When Stuart Murdoch came on stage wearing a bowler hat and sipping a cup of tea we knew we were in for a different kind of rock experience. Indeed, given the beatific smiles soon decorating the faces of the crowd, and the warmth and good humour generated by Murdoch and co, we could have almost been at a Christian Youth rally. There was an intimacy too, with band members chatting amongst themselves and the audience – telling jokes, stories, borrowing cigarettes. Belle and Sebastian are the sort of band you wouldn’t be afraid to invite to your home.
The band opened with a lovely rendition of long-time favourite ‘Stars of Track and Field’ from their second album ‘If You’re Feeling Sinister’, before launching into a string of songs from their latest album ‘The Life Pursuit’. While songs from ‘Pursuit’ provided the bulk of the set list, one of the pleasant surprises of the evening was the appearance of so many older songs – ‘We Rule The School’, ‘Dog On Wheels’ and ‘She’s Losin’ It’ among them.
One of the highlights was a lively version of ‘Electronic Renaissance’, which had Murdoch and lead guitarist, Stevie Jackson, pogoing about the stage like puppets. Another older tune, ‘Le Pastie de la Bourgeoisie’, provided the band with a rare opportunity to ‘rock out’ (or as close to ‘rocking out’ as Belle and Sebastian are likely to get).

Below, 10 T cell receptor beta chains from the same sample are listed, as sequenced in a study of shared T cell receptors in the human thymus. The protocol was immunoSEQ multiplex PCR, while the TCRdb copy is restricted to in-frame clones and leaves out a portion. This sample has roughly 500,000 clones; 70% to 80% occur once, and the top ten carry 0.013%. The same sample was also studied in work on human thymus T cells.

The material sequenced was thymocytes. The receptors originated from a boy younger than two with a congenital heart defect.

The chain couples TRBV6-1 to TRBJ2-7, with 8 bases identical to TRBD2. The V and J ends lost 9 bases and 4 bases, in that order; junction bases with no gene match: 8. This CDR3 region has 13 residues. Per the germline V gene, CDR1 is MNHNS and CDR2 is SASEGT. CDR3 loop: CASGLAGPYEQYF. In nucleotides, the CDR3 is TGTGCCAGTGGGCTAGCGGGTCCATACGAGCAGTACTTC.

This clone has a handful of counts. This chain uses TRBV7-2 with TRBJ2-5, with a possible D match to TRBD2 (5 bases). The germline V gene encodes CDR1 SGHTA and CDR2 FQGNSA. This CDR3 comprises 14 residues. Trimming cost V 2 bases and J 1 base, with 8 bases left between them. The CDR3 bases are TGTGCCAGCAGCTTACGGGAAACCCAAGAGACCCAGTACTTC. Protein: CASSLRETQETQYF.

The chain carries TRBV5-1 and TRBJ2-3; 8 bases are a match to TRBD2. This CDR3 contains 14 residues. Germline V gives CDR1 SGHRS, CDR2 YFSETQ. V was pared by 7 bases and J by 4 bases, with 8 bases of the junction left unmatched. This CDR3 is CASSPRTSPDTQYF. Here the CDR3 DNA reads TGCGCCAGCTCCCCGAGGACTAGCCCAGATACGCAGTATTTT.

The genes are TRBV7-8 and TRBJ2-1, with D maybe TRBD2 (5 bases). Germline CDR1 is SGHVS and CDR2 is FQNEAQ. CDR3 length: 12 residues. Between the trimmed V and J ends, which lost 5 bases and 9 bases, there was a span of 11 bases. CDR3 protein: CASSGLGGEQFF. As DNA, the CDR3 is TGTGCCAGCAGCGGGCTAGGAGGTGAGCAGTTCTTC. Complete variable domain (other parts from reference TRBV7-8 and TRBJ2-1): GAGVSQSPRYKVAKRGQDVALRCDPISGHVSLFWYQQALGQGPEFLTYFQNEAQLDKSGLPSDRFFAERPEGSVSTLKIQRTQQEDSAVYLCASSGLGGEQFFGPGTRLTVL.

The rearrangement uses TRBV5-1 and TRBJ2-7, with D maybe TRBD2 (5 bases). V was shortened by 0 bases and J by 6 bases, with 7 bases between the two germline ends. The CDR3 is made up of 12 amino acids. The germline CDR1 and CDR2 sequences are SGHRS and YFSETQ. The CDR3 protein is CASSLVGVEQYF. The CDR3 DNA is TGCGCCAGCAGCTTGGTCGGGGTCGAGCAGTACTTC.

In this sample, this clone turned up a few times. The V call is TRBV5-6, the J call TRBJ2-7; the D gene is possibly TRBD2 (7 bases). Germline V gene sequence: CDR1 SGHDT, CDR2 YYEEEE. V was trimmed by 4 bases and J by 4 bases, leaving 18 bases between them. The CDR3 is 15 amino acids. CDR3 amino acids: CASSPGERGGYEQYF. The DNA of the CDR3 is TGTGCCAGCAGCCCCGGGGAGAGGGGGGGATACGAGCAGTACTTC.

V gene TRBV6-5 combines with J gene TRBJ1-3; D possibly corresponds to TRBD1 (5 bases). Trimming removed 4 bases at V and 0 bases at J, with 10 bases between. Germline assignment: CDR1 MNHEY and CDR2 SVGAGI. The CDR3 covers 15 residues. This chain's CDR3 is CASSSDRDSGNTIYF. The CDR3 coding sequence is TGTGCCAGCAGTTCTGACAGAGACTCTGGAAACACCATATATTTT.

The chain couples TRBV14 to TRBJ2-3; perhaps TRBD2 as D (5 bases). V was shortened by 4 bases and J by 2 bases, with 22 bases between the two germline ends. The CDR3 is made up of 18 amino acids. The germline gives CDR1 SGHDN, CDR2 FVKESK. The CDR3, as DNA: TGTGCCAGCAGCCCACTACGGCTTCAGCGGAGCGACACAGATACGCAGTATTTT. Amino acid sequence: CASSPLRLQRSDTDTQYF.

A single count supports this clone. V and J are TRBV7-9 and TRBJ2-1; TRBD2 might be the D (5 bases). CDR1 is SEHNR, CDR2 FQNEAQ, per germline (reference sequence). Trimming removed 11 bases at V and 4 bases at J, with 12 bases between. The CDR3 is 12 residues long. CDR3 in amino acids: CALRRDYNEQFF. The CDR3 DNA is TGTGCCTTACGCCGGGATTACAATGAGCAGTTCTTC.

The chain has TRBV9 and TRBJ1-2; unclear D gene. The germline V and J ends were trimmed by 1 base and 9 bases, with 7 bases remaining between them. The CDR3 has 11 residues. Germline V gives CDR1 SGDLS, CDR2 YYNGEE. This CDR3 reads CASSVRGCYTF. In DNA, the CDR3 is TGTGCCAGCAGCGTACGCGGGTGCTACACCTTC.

Of the new songs ‘Funny Little Frog’, ‘We Are The Sleepyheads’ and, especially, ‘Dress Up In You’ stood out, while audience favourites ‘The Boy With The Arab Strap’ and ‘I’m A Cuckoo’ also sparkled.
As principal songwriter and band founder, Stuart Murdoch certainly comes across as the ‘man in charge’. But one gets the impression that Stevie Jackson’s contribution to the group is particularly important. Apart from being a skilled guitarist, he also takes on lead singer duties for ‘Song For Sunshine’ and ‘Jonathan David’, while his unassuming Buddy Holly-meets-George McFly persona (and robotic dance technique) provides an entertaining focal point.
With eight people on stage, and most called upon to play several instruments over the course of the evening, there was always something happening. In fact, given the number of people and instruments squeezed into the space, it is perhaps surprising that everything ran as smoothly as it did. The evening’s few hiccups gave the band an opportunity to joke around. When keyboard player, Sarah, left the stage for a toilet break, Jackson entertained the audience with an impromptu version of a song called (appropriately) ‘Adelaide’.
After a rapturous response from the crowd, Belle and Sebastian returned for a three-song encore, which included an improvised (and dubious) version of Bryan Ferry’s ‘Let’s Stick Together’, as well as latest single ‘The Blues Are Still Blue’ and a soaring ‘Sleep The Clock Around’.
It’s not often that I leave a concert with a grin on my face. I wasn’t the only one. As the audience streamed out of Thebarton Theatre into the cold night I noticed everyone sporting the same blissed-out expression. It takes a special kind of magic to send people home in such a state, and Belle and Sebastian seem to have such magic in bucket loads.
I’m guessing it might have something to do with the tea.